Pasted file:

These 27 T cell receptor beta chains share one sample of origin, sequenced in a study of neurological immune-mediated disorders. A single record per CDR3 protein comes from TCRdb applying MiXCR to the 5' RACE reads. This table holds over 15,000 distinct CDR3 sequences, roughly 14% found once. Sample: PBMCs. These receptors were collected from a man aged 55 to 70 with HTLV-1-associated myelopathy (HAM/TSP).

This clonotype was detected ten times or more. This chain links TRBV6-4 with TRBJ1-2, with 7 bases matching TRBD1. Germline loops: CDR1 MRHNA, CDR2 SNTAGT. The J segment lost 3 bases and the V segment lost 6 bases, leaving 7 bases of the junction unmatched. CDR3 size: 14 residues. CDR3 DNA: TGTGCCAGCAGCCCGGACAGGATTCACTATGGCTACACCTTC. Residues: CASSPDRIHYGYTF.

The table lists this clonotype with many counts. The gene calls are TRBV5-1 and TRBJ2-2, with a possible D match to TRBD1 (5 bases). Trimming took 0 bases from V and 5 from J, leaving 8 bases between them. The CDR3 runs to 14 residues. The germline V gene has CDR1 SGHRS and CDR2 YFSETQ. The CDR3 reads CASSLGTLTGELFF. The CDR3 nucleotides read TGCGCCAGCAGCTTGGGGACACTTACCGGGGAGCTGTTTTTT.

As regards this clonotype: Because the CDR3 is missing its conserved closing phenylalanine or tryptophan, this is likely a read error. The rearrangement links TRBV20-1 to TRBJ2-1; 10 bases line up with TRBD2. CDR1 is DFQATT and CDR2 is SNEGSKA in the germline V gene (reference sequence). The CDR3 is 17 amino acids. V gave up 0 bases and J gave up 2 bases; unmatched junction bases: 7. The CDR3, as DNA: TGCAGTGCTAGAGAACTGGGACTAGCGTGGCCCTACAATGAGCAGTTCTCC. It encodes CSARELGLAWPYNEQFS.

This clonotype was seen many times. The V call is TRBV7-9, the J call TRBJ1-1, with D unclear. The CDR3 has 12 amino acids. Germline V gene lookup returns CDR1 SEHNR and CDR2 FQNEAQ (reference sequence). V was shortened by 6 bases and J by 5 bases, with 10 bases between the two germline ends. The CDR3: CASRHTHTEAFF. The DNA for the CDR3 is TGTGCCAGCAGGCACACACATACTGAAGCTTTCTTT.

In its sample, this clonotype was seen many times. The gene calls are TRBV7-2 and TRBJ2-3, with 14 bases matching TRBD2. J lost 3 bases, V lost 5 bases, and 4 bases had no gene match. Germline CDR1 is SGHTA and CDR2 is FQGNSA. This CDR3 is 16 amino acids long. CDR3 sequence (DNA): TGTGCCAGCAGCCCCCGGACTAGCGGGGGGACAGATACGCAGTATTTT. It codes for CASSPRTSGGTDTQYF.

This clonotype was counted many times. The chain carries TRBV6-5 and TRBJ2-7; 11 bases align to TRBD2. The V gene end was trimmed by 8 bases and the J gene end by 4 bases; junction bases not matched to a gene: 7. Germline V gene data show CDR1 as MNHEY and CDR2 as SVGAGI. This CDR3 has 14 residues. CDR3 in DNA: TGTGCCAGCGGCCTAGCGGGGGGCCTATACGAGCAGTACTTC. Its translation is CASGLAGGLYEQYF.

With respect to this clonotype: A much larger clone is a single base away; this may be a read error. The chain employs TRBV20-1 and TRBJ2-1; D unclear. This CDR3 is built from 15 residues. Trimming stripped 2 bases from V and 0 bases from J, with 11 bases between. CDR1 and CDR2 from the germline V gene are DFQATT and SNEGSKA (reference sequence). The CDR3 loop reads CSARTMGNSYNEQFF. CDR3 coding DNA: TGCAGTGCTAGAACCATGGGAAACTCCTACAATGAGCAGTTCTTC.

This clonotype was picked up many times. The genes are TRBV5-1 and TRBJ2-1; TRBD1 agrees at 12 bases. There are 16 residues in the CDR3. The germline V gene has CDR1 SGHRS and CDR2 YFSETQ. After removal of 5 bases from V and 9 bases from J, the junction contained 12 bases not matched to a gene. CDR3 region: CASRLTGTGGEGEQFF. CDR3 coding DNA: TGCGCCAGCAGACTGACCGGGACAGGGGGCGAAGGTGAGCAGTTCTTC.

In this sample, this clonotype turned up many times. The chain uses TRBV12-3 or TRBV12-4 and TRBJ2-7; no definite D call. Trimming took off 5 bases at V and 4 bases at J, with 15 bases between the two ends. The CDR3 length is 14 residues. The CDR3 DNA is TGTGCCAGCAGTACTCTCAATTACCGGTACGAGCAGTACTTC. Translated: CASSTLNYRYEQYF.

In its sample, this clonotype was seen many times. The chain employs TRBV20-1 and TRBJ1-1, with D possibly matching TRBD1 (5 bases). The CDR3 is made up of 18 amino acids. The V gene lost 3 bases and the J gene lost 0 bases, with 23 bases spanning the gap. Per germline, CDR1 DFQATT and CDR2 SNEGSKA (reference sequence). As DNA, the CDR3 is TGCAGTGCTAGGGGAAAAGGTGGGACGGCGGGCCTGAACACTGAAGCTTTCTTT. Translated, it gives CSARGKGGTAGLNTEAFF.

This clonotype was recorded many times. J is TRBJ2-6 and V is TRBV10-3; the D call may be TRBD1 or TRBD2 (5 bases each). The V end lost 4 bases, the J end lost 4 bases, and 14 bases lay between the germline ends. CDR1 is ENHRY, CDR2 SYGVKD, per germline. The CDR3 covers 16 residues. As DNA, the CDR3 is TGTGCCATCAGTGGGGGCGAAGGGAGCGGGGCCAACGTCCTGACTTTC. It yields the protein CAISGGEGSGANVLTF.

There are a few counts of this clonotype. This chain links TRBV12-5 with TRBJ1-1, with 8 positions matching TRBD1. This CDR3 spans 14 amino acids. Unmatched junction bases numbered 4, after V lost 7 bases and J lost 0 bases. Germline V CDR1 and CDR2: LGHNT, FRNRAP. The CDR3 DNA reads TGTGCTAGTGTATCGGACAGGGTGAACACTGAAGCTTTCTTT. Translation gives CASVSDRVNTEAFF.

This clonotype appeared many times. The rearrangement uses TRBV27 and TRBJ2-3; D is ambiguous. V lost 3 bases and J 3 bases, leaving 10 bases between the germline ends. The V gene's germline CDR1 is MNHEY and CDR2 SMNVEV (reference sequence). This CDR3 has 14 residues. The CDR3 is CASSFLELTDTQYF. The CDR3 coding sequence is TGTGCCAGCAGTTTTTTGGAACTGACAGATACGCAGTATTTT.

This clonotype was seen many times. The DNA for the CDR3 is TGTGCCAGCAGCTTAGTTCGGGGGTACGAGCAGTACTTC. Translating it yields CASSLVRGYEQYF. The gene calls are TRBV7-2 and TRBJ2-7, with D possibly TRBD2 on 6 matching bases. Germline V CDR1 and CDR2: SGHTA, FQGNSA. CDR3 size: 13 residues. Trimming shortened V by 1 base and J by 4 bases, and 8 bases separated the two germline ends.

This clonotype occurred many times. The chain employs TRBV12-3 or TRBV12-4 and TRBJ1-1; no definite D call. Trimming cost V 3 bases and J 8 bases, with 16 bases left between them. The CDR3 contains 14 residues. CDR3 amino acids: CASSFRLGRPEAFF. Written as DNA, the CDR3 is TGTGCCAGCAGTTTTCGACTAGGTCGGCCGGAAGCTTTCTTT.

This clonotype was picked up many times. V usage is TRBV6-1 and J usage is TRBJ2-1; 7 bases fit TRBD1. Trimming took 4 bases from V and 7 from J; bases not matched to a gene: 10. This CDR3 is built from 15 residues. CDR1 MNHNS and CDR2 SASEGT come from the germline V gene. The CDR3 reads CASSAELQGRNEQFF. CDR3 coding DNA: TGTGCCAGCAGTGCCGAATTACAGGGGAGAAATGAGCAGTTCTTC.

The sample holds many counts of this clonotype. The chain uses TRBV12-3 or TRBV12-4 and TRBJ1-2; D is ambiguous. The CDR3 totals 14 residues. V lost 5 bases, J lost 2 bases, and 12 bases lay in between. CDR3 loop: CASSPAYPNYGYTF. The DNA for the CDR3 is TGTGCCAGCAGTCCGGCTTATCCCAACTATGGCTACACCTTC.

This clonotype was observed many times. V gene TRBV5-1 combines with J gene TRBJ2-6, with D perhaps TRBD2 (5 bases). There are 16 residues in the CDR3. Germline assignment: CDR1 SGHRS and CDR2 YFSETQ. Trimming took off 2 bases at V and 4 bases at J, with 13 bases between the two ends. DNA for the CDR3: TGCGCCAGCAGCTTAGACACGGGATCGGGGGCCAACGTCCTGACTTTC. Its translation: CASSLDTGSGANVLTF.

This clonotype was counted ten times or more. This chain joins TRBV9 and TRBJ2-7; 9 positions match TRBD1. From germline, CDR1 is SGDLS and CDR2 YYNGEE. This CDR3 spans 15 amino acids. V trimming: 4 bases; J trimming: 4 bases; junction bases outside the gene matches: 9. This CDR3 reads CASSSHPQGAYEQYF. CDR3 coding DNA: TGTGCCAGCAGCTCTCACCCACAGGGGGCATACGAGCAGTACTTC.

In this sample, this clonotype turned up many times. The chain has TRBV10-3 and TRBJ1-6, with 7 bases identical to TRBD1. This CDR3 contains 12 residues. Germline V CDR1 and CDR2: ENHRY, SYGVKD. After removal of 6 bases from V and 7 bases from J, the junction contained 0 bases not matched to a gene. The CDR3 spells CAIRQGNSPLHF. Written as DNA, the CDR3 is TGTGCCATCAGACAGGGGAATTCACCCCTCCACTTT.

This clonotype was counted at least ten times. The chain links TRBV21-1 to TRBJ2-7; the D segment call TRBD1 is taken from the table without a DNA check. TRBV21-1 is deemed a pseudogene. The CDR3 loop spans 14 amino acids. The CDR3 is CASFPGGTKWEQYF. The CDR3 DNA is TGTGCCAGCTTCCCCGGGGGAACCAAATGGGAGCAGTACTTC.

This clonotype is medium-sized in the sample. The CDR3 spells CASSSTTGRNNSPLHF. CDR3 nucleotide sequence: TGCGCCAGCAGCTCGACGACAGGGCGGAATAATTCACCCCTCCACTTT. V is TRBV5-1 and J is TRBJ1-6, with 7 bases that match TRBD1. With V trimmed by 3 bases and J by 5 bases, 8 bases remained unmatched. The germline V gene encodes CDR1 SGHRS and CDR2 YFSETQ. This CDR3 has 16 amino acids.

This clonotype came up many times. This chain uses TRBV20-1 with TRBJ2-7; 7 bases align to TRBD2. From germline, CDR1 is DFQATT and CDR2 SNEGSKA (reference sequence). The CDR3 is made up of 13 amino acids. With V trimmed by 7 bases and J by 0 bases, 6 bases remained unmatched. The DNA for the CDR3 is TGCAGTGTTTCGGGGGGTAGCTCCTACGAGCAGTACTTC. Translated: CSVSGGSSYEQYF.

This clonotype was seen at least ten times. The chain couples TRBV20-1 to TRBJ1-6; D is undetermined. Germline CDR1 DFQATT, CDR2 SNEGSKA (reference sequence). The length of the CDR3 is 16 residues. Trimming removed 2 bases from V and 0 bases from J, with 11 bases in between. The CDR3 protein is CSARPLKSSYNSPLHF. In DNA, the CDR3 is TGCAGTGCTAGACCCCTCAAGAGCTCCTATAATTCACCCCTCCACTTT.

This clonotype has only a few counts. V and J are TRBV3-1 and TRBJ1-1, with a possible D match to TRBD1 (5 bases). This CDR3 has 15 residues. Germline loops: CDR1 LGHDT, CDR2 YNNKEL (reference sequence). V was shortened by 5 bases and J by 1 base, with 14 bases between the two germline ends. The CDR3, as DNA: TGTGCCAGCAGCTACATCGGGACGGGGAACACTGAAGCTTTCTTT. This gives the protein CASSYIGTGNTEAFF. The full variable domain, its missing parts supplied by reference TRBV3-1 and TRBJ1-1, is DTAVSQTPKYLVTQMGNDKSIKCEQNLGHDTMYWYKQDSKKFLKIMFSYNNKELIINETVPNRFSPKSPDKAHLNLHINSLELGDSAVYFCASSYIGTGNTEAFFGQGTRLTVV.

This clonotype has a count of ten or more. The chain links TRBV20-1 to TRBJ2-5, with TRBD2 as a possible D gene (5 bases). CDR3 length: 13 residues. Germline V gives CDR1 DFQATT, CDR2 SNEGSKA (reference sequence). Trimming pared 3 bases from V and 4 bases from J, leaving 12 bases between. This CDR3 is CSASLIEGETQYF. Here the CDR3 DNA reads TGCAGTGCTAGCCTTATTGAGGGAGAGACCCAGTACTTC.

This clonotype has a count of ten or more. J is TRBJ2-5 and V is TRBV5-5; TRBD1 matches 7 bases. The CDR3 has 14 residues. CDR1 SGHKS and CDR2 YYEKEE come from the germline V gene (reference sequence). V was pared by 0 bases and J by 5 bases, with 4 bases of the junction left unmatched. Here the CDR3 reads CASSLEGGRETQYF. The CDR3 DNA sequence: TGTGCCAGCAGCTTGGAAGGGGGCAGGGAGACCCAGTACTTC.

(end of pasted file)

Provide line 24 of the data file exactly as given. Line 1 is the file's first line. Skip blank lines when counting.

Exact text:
This clonotype came up many times. This chain uses TRBV20-1 with TRBJ2-7; 7 bases align to TRBD2. From germline, CDR1 is DFQATT and CDR2 SNEGSKA (reference sequence). The CDR3 is made up of 13 amino acids. With V trimmed by 7 bases and J by 0 bases, 6 bases remained unmatched. The DNA for the CDR3 is TGCAGTGTTTCGGGGGGTAGCTCCTACGAGCAGTACTTC. Translated: CSVSGGSSYEQYF.